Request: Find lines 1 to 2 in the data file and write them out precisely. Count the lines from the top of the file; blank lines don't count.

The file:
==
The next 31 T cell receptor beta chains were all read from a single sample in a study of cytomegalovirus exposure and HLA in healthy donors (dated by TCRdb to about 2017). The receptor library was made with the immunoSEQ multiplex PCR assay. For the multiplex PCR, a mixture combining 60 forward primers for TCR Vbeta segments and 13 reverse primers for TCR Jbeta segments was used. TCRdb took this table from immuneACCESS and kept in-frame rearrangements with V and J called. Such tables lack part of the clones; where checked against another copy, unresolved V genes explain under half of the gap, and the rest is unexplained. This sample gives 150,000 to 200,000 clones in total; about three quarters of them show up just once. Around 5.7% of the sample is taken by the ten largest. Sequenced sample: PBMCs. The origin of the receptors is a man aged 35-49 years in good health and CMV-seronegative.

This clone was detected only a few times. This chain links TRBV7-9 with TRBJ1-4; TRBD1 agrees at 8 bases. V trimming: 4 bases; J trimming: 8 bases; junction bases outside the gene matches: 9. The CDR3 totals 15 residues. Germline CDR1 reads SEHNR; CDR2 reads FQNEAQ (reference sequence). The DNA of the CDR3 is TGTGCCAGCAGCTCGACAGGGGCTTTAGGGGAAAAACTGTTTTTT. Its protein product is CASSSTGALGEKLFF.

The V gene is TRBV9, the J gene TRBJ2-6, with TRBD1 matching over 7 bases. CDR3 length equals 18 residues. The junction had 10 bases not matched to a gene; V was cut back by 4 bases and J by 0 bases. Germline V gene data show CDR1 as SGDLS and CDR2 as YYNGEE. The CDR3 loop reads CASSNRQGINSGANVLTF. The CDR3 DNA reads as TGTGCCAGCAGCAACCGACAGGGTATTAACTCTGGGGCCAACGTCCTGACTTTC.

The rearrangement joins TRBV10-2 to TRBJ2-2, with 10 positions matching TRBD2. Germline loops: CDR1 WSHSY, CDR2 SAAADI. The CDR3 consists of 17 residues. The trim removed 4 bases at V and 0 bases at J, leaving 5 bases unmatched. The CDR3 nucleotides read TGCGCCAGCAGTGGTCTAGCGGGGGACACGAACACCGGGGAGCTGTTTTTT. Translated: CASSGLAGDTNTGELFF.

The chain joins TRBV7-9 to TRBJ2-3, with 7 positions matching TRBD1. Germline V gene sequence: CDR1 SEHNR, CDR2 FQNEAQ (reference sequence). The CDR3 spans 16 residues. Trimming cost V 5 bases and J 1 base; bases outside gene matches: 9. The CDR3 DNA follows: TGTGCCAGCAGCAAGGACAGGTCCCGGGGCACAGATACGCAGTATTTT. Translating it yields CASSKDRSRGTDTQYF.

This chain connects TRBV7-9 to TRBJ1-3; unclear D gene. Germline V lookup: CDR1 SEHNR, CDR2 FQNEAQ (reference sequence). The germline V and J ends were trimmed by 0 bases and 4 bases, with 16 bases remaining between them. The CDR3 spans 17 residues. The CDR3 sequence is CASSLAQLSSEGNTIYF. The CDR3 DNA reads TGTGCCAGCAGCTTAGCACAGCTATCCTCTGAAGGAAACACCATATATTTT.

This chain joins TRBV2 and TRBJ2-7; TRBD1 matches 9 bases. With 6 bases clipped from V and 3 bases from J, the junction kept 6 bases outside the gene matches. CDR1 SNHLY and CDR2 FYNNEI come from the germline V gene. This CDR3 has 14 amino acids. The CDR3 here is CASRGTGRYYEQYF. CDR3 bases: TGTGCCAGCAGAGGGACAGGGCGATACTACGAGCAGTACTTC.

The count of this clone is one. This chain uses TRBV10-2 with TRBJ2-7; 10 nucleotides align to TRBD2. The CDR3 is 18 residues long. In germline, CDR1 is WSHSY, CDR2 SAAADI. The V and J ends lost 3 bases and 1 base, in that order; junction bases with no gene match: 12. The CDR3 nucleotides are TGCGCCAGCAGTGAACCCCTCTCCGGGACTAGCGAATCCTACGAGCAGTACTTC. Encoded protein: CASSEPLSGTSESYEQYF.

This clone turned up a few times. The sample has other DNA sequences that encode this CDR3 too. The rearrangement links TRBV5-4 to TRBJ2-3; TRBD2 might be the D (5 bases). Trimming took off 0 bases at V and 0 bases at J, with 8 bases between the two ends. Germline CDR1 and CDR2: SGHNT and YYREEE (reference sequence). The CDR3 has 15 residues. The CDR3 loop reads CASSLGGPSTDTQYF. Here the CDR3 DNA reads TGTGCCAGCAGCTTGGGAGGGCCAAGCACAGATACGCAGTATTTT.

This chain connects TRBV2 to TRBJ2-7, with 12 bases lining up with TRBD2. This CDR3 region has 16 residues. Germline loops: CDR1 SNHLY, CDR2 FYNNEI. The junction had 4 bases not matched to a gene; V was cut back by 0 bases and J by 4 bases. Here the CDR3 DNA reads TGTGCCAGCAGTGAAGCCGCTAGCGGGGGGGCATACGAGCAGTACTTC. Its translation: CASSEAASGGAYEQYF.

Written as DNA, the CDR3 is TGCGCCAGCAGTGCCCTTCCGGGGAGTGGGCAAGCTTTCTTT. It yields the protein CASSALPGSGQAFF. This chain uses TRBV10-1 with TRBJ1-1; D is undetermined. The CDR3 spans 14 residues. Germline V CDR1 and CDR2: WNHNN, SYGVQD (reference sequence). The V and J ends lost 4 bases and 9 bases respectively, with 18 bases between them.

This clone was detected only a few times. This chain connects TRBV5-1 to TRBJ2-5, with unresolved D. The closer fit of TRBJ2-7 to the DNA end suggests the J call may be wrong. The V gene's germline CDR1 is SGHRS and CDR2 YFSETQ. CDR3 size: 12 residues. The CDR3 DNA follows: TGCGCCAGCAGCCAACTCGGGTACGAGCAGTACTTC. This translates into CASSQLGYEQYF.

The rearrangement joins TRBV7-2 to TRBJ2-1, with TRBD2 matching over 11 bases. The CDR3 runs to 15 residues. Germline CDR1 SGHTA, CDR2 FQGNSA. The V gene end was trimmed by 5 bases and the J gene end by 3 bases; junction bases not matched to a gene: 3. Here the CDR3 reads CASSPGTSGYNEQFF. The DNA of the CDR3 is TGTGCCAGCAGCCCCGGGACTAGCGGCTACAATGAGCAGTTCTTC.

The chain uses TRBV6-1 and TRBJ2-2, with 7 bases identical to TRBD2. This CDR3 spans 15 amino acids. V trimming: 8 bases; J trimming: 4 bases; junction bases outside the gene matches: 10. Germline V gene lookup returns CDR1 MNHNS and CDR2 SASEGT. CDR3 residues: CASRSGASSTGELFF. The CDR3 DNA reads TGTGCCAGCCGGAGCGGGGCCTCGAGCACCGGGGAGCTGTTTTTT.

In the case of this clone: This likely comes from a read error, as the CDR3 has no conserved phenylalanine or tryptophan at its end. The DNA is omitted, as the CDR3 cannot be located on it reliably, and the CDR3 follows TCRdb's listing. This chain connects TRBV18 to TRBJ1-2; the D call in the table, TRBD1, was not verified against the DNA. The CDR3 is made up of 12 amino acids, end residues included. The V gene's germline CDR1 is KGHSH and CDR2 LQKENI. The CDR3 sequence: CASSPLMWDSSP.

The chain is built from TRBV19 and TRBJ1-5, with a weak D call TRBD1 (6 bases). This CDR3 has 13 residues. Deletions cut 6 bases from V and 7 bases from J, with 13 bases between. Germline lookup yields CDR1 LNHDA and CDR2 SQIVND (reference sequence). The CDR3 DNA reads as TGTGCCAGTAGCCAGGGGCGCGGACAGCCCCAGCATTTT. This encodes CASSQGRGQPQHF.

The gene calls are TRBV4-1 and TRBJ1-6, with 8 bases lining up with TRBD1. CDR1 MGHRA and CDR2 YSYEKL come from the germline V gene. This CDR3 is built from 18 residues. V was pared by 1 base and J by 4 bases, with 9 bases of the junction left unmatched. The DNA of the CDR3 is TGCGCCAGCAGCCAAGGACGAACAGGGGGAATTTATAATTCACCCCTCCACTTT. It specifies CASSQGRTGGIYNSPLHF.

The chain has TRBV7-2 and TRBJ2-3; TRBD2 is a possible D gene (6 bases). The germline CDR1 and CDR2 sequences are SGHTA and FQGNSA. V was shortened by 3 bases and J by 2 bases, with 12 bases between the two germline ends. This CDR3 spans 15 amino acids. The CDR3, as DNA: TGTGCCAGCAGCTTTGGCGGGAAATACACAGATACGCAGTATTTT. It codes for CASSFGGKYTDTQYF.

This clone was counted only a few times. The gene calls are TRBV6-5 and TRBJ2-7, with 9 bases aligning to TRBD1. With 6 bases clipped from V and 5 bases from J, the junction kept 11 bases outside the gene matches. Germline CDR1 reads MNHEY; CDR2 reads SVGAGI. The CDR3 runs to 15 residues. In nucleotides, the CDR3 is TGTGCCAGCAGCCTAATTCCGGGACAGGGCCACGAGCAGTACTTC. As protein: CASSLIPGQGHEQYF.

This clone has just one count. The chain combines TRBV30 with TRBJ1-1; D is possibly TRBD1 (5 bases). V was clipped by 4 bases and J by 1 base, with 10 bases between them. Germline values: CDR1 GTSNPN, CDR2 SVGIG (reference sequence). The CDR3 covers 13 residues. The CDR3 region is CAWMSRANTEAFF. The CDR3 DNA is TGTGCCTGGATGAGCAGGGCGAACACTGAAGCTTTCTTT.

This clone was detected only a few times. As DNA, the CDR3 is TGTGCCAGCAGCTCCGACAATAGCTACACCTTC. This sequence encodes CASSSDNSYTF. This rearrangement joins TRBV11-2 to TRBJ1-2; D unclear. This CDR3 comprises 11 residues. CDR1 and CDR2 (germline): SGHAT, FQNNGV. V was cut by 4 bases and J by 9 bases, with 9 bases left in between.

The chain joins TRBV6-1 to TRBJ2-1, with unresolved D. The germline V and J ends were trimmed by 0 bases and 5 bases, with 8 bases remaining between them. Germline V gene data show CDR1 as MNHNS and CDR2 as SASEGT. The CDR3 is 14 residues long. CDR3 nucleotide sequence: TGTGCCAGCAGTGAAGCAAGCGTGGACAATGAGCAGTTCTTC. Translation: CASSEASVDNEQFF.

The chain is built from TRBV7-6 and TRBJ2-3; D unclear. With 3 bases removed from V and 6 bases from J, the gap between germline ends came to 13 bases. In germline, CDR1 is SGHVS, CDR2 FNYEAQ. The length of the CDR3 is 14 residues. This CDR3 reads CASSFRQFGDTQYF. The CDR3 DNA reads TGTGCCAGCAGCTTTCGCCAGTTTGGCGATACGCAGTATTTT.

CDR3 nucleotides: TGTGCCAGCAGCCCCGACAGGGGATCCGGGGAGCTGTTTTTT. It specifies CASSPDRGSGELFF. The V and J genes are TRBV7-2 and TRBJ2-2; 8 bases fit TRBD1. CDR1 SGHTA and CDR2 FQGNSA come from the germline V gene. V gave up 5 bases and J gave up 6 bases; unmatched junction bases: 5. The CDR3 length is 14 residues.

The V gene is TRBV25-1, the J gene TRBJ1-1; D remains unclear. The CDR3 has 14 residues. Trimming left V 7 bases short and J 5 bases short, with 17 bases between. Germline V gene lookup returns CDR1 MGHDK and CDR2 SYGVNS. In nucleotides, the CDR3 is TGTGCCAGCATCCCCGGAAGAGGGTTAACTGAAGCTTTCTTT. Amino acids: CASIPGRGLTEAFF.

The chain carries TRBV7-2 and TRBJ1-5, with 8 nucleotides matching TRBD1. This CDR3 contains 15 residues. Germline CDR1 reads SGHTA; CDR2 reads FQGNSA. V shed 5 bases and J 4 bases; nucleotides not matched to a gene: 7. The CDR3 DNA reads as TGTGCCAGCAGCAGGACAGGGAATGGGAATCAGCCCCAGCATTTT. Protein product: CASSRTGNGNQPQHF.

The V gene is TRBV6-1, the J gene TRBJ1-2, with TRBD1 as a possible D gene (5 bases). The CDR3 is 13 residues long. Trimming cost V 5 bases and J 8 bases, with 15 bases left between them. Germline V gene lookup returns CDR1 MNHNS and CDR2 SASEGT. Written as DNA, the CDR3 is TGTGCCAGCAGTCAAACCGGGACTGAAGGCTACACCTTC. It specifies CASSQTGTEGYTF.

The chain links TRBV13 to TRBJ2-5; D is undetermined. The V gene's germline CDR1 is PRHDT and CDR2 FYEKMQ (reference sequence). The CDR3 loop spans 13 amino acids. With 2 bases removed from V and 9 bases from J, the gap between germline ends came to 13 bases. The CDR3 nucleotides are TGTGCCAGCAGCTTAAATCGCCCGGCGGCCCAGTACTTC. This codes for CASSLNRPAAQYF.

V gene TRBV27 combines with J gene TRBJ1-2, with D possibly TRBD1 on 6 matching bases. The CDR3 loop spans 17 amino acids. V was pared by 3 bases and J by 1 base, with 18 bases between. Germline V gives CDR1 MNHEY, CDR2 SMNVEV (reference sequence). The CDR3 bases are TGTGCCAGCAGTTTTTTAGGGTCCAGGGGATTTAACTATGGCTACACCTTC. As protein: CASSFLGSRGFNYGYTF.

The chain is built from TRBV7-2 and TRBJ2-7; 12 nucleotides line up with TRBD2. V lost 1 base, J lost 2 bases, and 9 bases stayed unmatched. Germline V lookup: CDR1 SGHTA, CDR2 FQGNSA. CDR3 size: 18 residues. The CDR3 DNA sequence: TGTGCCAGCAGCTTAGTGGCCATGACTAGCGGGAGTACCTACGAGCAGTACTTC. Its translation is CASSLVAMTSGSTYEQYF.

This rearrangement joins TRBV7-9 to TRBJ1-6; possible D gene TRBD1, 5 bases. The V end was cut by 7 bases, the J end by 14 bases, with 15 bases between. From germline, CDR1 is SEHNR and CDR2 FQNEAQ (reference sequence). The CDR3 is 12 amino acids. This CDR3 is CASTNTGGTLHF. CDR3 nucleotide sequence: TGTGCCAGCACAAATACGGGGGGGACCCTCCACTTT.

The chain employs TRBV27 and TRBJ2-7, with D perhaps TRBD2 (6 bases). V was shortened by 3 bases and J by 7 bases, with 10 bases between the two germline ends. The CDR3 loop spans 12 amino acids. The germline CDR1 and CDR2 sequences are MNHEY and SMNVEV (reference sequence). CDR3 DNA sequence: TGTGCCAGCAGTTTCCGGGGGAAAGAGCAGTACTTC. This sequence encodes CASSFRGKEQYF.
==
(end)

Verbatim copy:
The next 31 T cell receptor beta chains were all read from a single sample in a study of cytomegalovirus exposure and HLA in healthy donors (dated by TCRdb to about 2017). The receptor library was made with the immunoSEQ multiplex PCR assay. For the multiplex PCR, a mixture combining 60 forward primers for TCR Vbeta segments and 13 reverse primers for TCR Jbeta segments was used. TCRdb took this table from immuneACCESS and kept in-frame rearrangements with V and J called. Such tables lack part of the clones; where checked against another copy, unresolved V genes explain under half of the gap, and the rest is unexplained. This sample gives 150,000 to 200,000 clones in total; about three quarters of them show up just once. Around 5.7% of the sample is taken by the ten largest. Sequenced sample: PBMCs. The origin of the receptors is a man aged 35-49 years in good health and CMV-seronegative.

This clone was detected only a few times. This chain links TRBV7-9 with TRBJ1-4; TRBD1 agrees at 8 bases. V trimming: 4 bases; J trimming: 8 bases; junction bases outside the gene matches: 9. The CDR3 totals 15 residues. Germline CDR1 reads SEHNR; CDR2 reads FQNEAQ (reference sequence). The DNA of the CDR3 is TGTGCCAGCAGCTCGACAGGGGCTTTAGGGGAAAAACTGTTTTTT. Its protein product is CASSSTGALGEKLFF.